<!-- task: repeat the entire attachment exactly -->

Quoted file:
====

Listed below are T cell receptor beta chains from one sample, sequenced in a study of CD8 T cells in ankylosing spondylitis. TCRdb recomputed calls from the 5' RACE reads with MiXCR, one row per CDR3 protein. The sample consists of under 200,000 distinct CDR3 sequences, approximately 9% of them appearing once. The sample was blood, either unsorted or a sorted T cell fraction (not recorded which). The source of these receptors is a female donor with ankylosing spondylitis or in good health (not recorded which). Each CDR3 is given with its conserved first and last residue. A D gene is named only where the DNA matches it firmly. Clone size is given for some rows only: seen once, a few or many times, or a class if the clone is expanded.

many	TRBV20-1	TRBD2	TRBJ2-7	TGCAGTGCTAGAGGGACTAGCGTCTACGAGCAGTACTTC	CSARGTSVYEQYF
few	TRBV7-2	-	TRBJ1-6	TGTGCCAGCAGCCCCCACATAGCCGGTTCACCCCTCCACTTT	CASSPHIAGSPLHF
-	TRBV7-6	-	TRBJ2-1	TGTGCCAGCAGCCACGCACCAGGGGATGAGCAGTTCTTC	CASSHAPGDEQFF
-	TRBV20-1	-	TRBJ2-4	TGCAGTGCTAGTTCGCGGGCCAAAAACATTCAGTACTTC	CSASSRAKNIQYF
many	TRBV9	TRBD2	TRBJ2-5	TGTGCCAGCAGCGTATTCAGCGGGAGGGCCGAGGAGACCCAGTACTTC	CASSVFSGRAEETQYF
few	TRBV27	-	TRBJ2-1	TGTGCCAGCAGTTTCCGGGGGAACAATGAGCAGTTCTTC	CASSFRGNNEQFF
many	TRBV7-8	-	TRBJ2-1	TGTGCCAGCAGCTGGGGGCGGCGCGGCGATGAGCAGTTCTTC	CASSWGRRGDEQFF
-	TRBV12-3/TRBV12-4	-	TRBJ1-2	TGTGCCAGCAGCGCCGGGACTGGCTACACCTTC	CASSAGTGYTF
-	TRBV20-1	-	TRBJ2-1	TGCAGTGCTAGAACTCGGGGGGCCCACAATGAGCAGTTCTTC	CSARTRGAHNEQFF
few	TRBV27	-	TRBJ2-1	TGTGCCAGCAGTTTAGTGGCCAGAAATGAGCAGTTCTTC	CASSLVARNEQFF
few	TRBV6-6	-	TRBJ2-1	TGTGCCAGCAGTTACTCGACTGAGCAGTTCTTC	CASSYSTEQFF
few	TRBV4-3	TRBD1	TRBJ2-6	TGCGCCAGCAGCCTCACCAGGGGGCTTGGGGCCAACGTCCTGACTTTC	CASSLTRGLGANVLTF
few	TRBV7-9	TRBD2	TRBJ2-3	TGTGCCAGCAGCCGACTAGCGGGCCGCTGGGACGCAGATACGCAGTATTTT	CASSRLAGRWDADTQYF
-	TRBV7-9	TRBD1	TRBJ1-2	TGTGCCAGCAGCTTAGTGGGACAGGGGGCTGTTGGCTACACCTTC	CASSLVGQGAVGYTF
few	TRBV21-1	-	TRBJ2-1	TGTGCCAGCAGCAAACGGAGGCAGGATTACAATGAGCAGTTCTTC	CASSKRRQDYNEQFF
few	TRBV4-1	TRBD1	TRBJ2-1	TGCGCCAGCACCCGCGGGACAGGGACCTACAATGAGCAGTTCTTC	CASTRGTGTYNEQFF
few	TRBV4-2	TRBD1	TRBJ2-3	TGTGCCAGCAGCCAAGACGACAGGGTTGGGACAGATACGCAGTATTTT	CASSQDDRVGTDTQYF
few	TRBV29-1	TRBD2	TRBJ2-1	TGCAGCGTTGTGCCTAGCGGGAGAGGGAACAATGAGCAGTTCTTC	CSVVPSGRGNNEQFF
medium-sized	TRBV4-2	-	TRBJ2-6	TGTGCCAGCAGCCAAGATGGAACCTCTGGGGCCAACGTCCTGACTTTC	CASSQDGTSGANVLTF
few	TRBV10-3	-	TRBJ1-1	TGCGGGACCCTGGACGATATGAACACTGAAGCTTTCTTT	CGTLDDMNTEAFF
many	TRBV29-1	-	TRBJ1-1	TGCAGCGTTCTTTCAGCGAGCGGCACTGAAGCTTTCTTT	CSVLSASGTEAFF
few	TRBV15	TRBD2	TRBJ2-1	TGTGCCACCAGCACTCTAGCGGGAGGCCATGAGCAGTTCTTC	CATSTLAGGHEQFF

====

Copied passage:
Listed below are T cell receptor beta chains from one sample, sequenced in a study of CD8 T cells in ankylosing spondylitis. TCRdb recomputed calls from the 5' RACE reads with MiXCR, one row per CDR3 protein. The sample consists of under 200,000 distinct CDR3 sequences, approximately 9% of them appearing once. The sample was blood, either unsorted or a sorted T cell fraction (not recorded which). The source of these receptors is a female donor with ankylosing spondylitis or in good health (not recorded which). Each CDR3 is given with its conserved first and last residue. A D gene is named only where the DNA matches it firmly. Clone size is given for some rows only: seen once, a few or many times, or a class if the clone is expanded.

many	TRBV20-1	TRBD2	TRBJ2-7	TGCAGTGCTAGAGGGACTAGCGTCTACGAGCAGTACTTC	CSARGTSVYEQYF
few	TRBV7-2	-	TRBJ1-6	TGTGCCAGCAGCCCCCACATAGCCGGTTCACCCCTCCACTTT	CASSPHIAGSPLHF
-	TRBV7-6	-	TRBJ2-1	TGTGCCAGCAGCCACGCACCAGGGGATGAGCAGTTCTTC	CASSHAPGDEQFF
-	TRBV20-1	-	TRBJ2-4	TGCAGTGCTAGTTCGCGGGCCAAAAACATTCAGTACTTC	CSASSRAKNIQYF
many	TRBV9	TRBD2	TRBJ2-5	TGTGCCAGCAGCGTATTCAGCGGGAGGGCCGAGGAGACCCAGTACTTC	CASSVFSGRAEETQYF
few	TRBV27	-	TRBJ2-1	TGTGCCAGCAGTTTCCGGGGGAACAATGAGCAGTTCTTC	CASSFRGNNEQFF
many	TRBV7-8	-	TRBJ2-1	TGTGCCAGCAGCTGGGGGCGGCGCGGCGATGAGCAGTTCTTC	CASSWGRRGDEQFF
-	TRBV12-3/TRBV12-4	-	TRBJ1-2	TGTGCCAGCAGCGCCGGGACTGGCTACACCTTC	CASSAGTGYTF
-	TRBV20-1	-	TRBJ2-1	TGCAGTGCTAGAACTCGGGGGGCCCACAATGAGCAGTTCTTC	CSARTRGAHNEQFF
few	TRBV27	-	TRBJ2-1	TGTGCCAGCAGTTTAGTGGCCAGAAATGAGCAGTTCTTC	CASSLVARNEQFF
few	TRBV6-6	-	TRBJ2-1	TGTGCCAGCAGTTACTCGACTGAGCAGTTCTTC	CASSYSTEQFF
few	TRBV4-3	TRBD1	TRBJ2-6	TGCGCCAGCAGCCTCACCAGGGGGCTTGGGGCCAACGTCCTGACTTTC	CASSLTRGLGANVLTF
few	TRBV7-9	TRBD2	TRBJ2-3	TGTGCCAGCAGCCGACTAGCGGGCCGCTGGGACGCAGATACGCAGTATTTT	CASSRLAGRWDADTQYF
-	TRBV7-9	TRBD1	TRBJ1-2	TGTGCCAGCAGCTTAGTGGGACAGGGGGCTGTTGGCTACACCTTC	CASSLVGQGAVGYTF
few	TRBV21-1	-	TRBJ2-1	TGTGCCAGCAGCAAACGGAGGCAGGATTACAATGAGCAGTTCTTC	CASSKRRQDYNEQFF
few	TRBV4-1	TRBD1	TRBJ2-1	TGCGCCAGCACCCGCGGGACAGGGACCTACAATGAGCAGTTCTTC	CASTRGTGTYNEQFF
few	TRBV4-2	TRBD1	TRBJ2-3	TGTGCCAGCAGCCAAGACGACAGGGTTGGGACAGATACGCAGTATTTT	CASSQDDRVGTDTQYF
few	TRBV29-1	TRBD2	TRBJ2-1	TGCAGCGTTGTGCCTAGCGGGAGAGGGAACAATGAGCAGTTCTTC	CSVVPSGRGNNEQFF
medium-sized	TRBV4-2	-	TRBJ2-6	TGTGCCAGCAGCCAAGATGGAACCTCTGGGGCCAACGTCCTGACTTTC	CASSQDGTSGANVLTF
few	TRBV10-3	-	TRBJ1-1	TGCGGGACCCTGGACGATATGAACACTGAAGCTTTCTTT	CGTLDDMNTEAFF
many	TRBV29-1	-	TRBJ1-1	TGCAGCGTTCTTTCAGCGAGCGGCACTGAAGCTTTCTTT	CSVLSASGTEAFF
few	TRBV15	TRBD2	TRBJ2-1	TGTGCCACCAGCACTCTAGCGGGAGGCCATGAGCAGTTCTTC	CATSTLAGGHEQFF